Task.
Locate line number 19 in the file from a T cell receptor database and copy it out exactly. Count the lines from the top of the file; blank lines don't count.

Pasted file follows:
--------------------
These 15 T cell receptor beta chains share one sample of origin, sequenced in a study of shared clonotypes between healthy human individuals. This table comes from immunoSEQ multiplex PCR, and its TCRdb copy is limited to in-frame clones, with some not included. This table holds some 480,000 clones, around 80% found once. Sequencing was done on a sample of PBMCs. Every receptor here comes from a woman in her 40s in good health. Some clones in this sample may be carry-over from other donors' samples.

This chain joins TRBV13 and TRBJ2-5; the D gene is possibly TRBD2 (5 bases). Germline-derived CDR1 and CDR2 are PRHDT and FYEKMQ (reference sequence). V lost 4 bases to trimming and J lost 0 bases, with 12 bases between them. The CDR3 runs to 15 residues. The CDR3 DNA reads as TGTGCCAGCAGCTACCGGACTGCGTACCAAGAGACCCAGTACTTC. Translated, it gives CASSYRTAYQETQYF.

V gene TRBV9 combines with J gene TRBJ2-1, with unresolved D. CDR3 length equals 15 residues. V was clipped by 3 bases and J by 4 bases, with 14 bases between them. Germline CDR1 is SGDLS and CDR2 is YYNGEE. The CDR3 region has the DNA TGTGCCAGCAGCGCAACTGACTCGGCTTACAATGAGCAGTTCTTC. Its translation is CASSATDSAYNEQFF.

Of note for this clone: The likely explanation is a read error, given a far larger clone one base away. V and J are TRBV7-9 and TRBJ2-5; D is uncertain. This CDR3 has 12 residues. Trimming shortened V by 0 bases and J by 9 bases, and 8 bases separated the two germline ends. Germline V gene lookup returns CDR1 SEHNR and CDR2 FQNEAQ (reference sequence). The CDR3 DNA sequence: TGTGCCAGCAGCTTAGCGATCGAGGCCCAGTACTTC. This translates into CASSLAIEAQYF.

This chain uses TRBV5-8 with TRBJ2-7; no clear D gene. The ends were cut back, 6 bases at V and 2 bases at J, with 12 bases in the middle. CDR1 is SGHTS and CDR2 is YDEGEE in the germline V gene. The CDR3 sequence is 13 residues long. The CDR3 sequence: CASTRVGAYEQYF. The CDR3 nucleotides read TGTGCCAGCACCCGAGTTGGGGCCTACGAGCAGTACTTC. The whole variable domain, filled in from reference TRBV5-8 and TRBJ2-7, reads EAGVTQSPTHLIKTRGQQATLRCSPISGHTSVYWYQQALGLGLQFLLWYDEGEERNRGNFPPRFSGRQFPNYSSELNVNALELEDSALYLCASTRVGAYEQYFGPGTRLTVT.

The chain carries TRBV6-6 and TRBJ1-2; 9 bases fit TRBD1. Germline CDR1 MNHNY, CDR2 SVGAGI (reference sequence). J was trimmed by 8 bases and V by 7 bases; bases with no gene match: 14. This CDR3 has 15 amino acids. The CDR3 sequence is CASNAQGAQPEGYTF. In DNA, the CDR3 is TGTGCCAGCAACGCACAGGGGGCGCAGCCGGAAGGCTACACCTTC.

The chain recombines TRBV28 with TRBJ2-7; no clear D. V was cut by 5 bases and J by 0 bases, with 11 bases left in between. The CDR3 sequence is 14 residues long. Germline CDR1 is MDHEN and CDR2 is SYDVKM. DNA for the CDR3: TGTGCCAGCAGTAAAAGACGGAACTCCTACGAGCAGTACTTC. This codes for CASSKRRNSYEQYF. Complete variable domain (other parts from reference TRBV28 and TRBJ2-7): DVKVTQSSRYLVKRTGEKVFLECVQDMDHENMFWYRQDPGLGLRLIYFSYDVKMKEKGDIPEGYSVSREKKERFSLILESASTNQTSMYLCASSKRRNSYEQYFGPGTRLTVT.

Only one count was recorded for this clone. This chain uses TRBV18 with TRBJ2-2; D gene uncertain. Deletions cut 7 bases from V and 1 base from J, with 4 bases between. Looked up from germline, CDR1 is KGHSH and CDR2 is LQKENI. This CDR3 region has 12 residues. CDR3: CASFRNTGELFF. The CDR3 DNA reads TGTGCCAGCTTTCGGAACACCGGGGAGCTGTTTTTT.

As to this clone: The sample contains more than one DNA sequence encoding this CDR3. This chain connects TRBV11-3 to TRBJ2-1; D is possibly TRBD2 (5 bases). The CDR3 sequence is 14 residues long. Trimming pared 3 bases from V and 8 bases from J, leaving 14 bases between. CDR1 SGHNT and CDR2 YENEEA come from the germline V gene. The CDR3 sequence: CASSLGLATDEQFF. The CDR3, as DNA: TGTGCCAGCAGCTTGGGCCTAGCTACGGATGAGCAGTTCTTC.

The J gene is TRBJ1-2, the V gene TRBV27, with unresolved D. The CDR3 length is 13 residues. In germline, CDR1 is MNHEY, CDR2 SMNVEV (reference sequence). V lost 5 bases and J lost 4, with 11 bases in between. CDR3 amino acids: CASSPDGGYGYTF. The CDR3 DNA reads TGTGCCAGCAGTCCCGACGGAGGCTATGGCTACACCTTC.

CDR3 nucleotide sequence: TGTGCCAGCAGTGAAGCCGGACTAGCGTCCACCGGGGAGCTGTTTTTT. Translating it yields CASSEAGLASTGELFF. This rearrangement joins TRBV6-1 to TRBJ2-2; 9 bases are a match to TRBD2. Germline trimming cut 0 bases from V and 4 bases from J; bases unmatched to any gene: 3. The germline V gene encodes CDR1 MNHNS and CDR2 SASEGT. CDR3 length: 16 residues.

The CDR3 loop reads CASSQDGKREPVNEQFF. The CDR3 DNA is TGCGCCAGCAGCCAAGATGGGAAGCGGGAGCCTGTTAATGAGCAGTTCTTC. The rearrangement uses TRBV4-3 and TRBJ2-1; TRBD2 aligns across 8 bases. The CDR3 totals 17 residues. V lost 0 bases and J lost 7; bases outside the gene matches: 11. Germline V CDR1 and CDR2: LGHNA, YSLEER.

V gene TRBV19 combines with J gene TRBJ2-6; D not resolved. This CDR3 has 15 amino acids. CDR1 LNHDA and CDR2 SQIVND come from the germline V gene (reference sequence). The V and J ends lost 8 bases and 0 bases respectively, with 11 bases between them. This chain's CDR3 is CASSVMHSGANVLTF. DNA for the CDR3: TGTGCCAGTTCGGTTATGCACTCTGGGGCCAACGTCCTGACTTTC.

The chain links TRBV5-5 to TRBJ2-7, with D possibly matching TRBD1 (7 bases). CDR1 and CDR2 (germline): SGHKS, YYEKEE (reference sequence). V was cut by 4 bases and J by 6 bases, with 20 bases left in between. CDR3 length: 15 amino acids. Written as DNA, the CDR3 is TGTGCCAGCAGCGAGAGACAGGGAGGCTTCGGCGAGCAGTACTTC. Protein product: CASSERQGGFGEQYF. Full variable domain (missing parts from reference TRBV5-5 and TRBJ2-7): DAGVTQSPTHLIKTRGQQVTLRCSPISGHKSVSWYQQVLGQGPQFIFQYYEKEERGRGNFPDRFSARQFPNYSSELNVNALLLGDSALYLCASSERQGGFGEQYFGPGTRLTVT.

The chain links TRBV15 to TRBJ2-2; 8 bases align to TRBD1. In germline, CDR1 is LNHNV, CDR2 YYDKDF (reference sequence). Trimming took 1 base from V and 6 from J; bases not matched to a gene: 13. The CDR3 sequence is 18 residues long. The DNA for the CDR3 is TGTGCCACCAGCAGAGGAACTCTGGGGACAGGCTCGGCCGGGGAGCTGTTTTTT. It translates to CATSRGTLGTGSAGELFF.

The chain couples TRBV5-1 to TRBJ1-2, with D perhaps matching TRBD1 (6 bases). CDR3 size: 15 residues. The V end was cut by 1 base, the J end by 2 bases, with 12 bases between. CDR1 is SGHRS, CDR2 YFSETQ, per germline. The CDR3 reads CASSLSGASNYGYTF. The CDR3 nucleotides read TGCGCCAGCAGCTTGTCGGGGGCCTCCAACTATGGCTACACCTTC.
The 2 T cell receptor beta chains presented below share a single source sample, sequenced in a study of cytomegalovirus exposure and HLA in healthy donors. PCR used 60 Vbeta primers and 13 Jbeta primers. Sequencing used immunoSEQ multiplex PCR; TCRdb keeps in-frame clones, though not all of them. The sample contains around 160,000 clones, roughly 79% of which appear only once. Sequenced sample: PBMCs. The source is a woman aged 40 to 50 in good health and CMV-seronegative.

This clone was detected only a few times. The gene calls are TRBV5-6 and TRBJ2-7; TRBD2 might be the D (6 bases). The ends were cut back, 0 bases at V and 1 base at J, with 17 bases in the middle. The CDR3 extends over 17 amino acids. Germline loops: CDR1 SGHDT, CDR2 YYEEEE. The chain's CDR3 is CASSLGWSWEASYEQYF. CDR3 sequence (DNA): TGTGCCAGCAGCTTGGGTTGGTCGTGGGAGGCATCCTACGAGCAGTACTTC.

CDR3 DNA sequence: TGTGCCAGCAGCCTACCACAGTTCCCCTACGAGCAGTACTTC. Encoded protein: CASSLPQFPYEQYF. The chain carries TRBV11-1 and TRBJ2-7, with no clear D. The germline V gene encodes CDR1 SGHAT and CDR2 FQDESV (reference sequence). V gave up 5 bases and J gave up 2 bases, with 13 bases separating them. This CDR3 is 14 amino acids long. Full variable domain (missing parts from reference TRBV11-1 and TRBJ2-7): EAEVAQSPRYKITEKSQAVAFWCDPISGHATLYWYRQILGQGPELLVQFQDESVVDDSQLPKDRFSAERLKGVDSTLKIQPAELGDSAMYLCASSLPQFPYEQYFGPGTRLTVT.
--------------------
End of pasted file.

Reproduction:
CDR3 DNA sequence: TGTGCCAGCAGCCTACCACAGTTCCCCTACGAGCAGTACTTC. Encoded protein: CASSLPQFPYEQYF. The chain carries TRBV11-1 and TRBJ2-7, with no clear D. The germline V gene encodes CDR1 SGHAT and CDR2 FQDESV (reference sequence). V gave up 5 bases and J gave up 2 bases, with 13 bases separating them. This CDR3 is 14 amino acids long. Full variable domain (missing parts from reference TRBV11-1 and TRBJ2-7): EAEVAQSPRYKITEKSQAVAFWCDPISGHATLYWYRQILGQGPELLVQFQDESVVDDSQLPKDRFSAERLKGVDSTLKIQPAELGDSAMYLCASSLPQFPYEQYFGPGTRLTVT.